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Bass Lake Dream'n
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Back in the 90's I was in the USCG. Spent a couple holiday weekends on duty there. Pulled a couple floaters out of Copper Canyon with the local police. Any body of water bordered by 2 or more states is considered federal waterways. Federal laws apply and are enforced by federal law enforcement.
 

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Talked to them during Desert Strom at the Martini Bar and they said they would be back sometime during August. They do a free safety inspection
on your boat and give a cert. Those boys were buying me Duck Fart shots, damn I got wasted and had to sleep in my truck that nite.
 

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Don't Taze Me, Bro!
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1,812 Posts
Make sure you understand the difference between Coast Guard and the Coast Guard Auxiliary.

The Coast Guard Auxiliary are volunteers that have no Law Enforcement authority. They usually patrol in their own private boats and offer tows, courtesy safety inspections and teach Safety Classes. Their boats will be marked with small signs identifying them as a Coast Guard Auxiliary Safety Patrol.



The Coast Guard itself will be on officially marked Coast Guard Law Enforcement vessels. Officers will usually be armed and have full Federal Law Enforcement Powers.



The CG Auxiliary in Havasu are locals and patrol nearly every weekend.

The Coast Guard comes in from San Diego occasionally for holiday weekends or for special events.
 

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Discussion Starter · #9 ·
I'm in the coast guard, i was just thinking that would be the best billet if it existed haha. ive never seen any uscg boats at havasu but i heard that sta san diego sends out some 25's so i was just curious. I think if it was more well known how crowded havasu gets theyde have a permanant summer station their, at least in my dreams haha.
 

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C Ya on da lake
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saw the coast guard boat on havasu during the DSPR last April. Also watched them get very agressive with a few peeps during the shoot out, there was no need to run boats down and get pushy... a little over zellas imo...
 

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C Ya on da lake
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6,831 Posts
Make sure you understand the difference between Coast Guard and the Coast Guard Auxiliary.

The Coast Guard Auxiliary are volunteers that have no Law Enforcement authority. They usually patrol in their own private boats and offer tows, courtesy safety inspections and teach Safety Classes. Their boats will be marked with small signs identifying them as a Coast Guard Auxiliary Safety Patrol.



The Coast Guard itself will be on officially marked Coast Guard Law Enforcement vessels. Officers will usually be armed and have full Federal Law Enforcement Powers.



The CG Auxiliary in Havasu are locals and patrol nearly every weekend.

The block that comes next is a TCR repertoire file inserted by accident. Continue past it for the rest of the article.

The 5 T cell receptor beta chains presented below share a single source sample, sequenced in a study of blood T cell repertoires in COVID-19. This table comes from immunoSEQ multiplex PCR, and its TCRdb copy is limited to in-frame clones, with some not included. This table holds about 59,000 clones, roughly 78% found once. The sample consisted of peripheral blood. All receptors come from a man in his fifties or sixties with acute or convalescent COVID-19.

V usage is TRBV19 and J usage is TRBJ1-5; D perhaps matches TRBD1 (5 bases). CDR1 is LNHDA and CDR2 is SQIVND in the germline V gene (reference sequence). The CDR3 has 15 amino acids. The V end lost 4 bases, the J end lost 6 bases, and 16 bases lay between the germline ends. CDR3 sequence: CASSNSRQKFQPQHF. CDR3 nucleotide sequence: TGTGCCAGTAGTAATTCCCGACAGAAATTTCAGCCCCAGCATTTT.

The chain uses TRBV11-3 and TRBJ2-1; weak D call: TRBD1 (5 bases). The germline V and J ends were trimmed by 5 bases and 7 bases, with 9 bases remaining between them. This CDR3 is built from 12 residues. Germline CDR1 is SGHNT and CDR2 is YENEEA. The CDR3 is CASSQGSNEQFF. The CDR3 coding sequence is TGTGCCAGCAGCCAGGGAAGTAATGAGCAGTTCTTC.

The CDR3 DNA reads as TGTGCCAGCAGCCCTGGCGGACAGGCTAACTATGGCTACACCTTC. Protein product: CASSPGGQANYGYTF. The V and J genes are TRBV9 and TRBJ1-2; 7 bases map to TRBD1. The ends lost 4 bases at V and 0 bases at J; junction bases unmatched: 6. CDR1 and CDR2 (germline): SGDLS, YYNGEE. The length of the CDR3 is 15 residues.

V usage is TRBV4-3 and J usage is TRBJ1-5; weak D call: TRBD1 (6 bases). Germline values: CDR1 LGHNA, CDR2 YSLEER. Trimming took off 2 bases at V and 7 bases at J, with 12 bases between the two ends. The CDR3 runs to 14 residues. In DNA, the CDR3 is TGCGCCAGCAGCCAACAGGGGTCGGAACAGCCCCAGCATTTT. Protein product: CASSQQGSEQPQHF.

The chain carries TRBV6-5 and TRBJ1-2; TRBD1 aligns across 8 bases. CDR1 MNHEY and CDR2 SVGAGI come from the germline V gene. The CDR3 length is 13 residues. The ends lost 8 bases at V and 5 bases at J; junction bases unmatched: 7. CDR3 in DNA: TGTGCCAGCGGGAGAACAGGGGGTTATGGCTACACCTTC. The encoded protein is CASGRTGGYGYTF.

The Coast Guard comes in from San Diego occasionally for holiday weekends or for special events.
good info there...
 

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Watch out for the Havasu CG auxiliary, a friend of mine used to have an on water food boat and this one CG aug. boat with a bunch of really old guys used to come to his boat to buy hamburgers. Every time they came we would have to get ready for them because they would come in too hot and slam into the hamburger boat and think nothing of it. We used to laugh and say, "oh no here they come again" they were oblivious to ramming into the hamburger boat and always seemed relieved once they got tied up.
 

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Discussion Starter · #13 ·
Some station guys are gung ho about law enforcement and get a little carried away, but for the most part we are all fairly understanding. And if they drive at you like pissed off sailors it's just the way we are trained. What's more intimidating, a boat coming at you clutch ahead or a boat coming at you full speed? And the boats at havasu come from San Diego where they deal with immigrants and drug running so they don't **** around. And even I'm scared when I see the cg aux on the water haha
 

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27 Victory 800efi
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433 Posts
Yeah watch out for those Auxiliarists! Since they do not have LE authority, they like to throw their weight around in other areas. I saw a group of auxiliarists pull up to a dock in a 30' sport fishing boat with 2 outboards...the owner thought he was driving a 270' cutter. They were supposed to haul some of us out to get hoisted by a Jayhawk and this guy proceeds to tell us that when we enter the water, he's going to turn the boat toward us to get the stern away so we don't get sucked into the props. And when we board, make sure that his engines are off so that the "props aren't cavitating" when we swim up to the boat.

Every once in a while the Aux have seminars or something at school and we see them walking around...I've come to the conclusion that in order to be cg aux you have to be over 65yo and at least 50lbs overweight lol.
 
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